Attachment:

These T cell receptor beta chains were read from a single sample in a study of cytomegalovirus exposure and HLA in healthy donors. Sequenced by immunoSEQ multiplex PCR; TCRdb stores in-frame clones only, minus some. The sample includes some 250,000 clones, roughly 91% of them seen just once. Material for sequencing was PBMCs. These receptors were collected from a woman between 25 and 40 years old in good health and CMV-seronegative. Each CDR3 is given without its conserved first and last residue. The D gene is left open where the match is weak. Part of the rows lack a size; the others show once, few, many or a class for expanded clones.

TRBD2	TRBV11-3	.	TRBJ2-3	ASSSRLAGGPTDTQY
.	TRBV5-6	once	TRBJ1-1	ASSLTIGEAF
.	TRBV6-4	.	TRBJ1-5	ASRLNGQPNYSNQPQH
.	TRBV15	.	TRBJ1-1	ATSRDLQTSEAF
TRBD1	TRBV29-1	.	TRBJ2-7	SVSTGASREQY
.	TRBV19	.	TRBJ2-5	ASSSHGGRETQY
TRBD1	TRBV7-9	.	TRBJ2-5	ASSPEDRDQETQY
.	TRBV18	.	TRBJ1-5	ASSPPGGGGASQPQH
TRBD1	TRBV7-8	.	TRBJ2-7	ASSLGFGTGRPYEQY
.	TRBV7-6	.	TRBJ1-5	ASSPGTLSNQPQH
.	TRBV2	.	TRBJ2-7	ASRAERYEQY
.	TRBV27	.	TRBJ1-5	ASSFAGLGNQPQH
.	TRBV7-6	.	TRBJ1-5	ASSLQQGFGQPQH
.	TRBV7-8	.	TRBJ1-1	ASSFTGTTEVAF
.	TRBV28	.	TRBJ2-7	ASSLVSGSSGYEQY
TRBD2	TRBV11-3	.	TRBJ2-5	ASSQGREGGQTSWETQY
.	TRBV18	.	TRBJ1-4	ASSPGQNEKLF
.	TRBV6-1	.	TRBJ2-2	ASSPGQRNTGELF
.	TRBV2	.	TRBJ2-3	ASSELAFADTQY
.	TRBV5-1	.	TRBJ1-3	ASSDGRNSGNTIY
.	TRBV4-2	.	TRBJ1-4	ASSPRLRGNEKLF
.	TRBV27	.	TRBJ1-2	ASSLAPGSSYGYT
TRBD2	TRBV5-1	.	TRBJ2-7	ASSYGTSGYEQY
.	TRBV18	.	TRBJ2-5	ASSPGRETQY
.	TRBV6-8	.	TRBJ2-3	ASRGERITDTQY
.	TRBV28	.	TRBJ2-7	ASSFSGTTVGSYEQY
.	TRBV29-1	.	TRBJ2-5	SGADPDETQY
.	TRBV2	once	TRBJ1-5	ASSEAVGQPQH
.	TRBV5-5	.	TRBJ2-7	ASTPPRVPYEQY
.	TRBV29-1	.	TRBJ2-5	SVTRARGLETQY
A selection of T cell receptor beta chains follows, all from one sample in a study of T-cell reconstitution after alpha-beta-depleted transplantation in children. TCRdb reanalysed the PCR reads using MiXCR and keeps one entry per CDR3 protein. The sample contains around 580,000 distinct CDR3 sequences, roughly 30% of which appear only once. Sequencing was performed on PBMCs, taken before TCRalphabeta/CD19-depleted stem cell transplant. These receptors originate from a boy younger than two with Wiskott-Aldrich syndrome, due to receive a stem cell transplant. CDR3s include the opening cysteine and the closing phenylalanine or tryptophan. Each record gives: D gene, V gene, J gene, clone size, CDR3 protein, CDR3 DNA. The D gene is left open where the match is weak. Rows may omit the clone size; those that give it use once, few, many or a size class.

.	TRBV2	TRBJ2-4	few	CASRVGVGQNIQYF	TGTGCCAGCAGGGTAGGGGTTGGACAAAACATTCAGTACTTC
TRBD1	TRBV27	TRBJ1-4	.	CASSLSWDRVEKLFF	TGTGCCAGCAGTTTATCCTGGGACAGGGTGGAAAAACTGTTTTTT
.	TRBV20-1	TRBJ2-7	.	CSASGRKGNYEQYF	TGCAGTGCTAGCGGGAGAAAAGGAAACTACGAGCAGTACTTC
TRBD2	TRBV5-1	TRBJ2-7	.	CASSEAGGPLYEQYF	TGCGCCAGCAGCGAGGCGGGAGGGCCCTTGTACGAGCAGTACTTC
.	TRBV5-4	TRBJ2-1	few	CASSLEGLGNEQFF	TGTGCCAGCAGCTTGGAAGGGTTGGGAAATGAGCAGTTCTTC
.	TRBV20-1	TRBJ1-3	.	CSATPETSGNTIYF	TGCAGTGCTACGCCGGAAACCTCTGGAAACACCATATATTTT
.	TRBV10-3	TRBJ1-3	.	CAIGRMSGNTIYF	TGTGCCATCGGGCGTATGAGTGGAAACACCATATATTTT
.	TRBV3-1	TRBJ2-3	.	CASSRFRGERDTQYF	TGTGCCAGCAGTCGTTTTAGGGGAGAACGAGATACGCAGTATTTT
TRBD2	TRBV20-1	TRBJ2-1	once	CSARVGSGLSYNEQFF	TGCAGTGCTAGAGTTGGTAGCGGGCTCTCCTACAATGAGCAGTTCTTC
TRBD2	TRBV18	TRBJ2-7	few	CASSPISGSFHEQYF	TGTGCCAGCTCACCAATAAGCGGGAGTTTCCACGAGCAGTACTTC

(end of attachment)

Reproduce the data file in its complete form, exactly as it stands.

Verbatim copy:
These T cell receptor beta chains were read from a single sample in a study of cytomegalovirus exposure and HLA in healthy donors. Sequenced by immunoSEQ multiplex PCR; TCRdb stores in-frame clones only, minus some. The sample includes some 250,000 clones, roughly 91% of them seen just once. Material for sequencing was PBMCs. These receptors were collected from a woman between 25 and 40 years old in good health and CMV-seronegative. Each CDR3 is given without its conserved first and last residue. The D gene is left open where the match is weak. Part of the rows lack a size; the others show once, few, many or a class for expanded clones.

TRBD2	TRBV11-3	.	TRBJ2-3	ASSSRLAGGPTDTQY
.	TRBV5-6	once	TRBJ1-1	ASSLTIGEAF
.	TRBV6-4	.	TRBJ1-5	ASRLNGQPNYSNQPQH
.	TRBV15	.	TRBJ1-1	ATSRDLQTSEAF
TRBD1	TRBV29-1	.	TRBJ2-7	SVSTGASREQY
.	TRBV19	.	TRBJ2-5	ASSSHGGRETQY
TRBD1	TRBV7-9	.	TRBJ2-5	ASSPEDRDQETQY
.	TRBV18	.	TRBJ1-5	ASSPPGGGGASQPQH
TRBD1	TRBV7-8	.	TRBJ2-7	ASSLGFGTGRPYEQY
.	TRBV7-6	.	TRBJ1-5	ASSPGTLSNQPQH
.	TRBV2	.	TRBJ2-7	ASRAERYEQY
.	TRBV27	.	TRBJ1-5	ASSFAGLGNQPQH
.	TRBV7-6	.	TRBJ1-5	ASSLQQGFGQPQH
.	TRBV7-8	.	TRBJ1-1	ASSFTGTTEVAF
.	TRBV28	.	TRBJ2-7	ASSLVSGSSGYEQY
TRBD2	TRBV11-3	.	TRBJ2-5	ASSQGREGGQTSWETQY
.	TRBV18	.	TRBJ1-4	ASSPGQNEKLF
.	TRBV6-1	.	TRBJ2-2	ASSPGQRNTGELF
.	TRBV2	.	TRBJ2-3	ASSELAFADTQY
.	TRBV5-1	.	TRBJ1-3	ASSDGRNSGNTIY
.	TRBV4-2	.	TRBJ1-4	ASSPRLRGNEKLF
.	TRBV27	.	TRBJ1-2	ASSLAPGSSYGYT
TRBD2	TRBV5-1	.	TRBJ2-7	ASSYGTSGYEQY
.	TRBV18	.	TRBJ2-5	ASSPGRETQY
.	TRBV6-8	.	TRBJ2-3	ASRGERITDTQY
.	TRBV28	.	TRBJ2-7	ASSFSGTTVGSYEQY
.	TRBV29-1	.	TRBJ2-5	SGADPDETQY
.	TRBV2	once	TRBJ1-5	ASSEAVGQPQH
.	TRBV5-5	.	TRBJ2-7	ASTPPRVPYEQY
.	TRBV29-1	.	TRBJ2-5	SVTRARGLETQY
A selection of T cell receptor beta chains follows, all from one sample in a study of T-cell reconstitution after alpha-beta-depleted transplantation in children. TCRdb reanalysed the PCR reads using MiXCR and keeps one entry per CDR3 protein. The sample contains around 580,000 distinct CDR3 sequences, roughly 30% of which appear only once. Sequencing was performed on PBMCs, taken before TCRalphabeta/CD19-depleted stem cell transplant. These receptors originate from a boy younger than two with Wiskott-Aldrich syndrome, due to receive a stem cell transplant. CDR3s include the opening cysteine and the closing phenylalanine or tryptophan. Each record gives: D gene, V gene, J gene, clone size, CDR3 protein, CDR3 DNA. The D gene is left open where the match is weak. Rows may omit the clone size; those that give it use once, few, many or a size class.

.	TRBV2	TRBJ2-4	few	CASRVGVGQNIQYF	TGTGCCAGCAGGGTAGGGGTTGGACAAAACATTCAGTACTTC
TRBD1	TRBV27	TRBJ1-4	.	CASSLSWDRVEKLFF	TGTGCCAGCAGTTTATCCTGGGACAGGGTGGAAAAACTGTTTTTT
.	TRBV20-1	TRBJ2-7	.	CSASGRKGNYEQYF	TGCAGTGCTAGCGGGAGAAAAGGAAACTACGAGCAGTACTTC
TRBD2	TRBV5-1	TRBJ2-7	.	CASSEAGGPLYEQYF	TGCGCCAGCAGCGAGGCGGGAGGGCCCTTGTACGAGCAGTACTTC
.	TRBV5-4	TRBJ2-1	few	CASSLEGLGNEQFF	TGTGCCAGCAGCTTGGAAGGGTTGGGAAATGAGCAGTTCTTC
.	TRBV20-1	TRBJ1-3	.	CSATPETSGNTIYF	TGCAGTGCTACGCCGGAAACCTCTGGAAACACCATATATTTT
.	TRBV10-3	TRBJ1-3	.	CAIGRMSGNTIYF	TGTGCCATCGGGCGTATGAGTGGAAACACCATATATTTT
.	TRBV3-1	TRBJ2-3	.	CASSRFRGERDTQYF	TGTGCCAGCAGTCGTTTTAGGGGAGAACGAGATACGCAGTATTTT
TRBD2	TRBV20-1	TRBJ2-1	once	CSARVGSGLSYNEQFF	TGCAGTGCTAGAGTTGGTAGCGGGCTCTCCTACAATGAGCAGTTCTTC
TRBD2	TRBV18	TRBJ2-7	few	CASSPISGSFHEQYF	TGTGCCAGCTCACCAATAAGCGGGAGTTTCCACGAGCAGTACTTC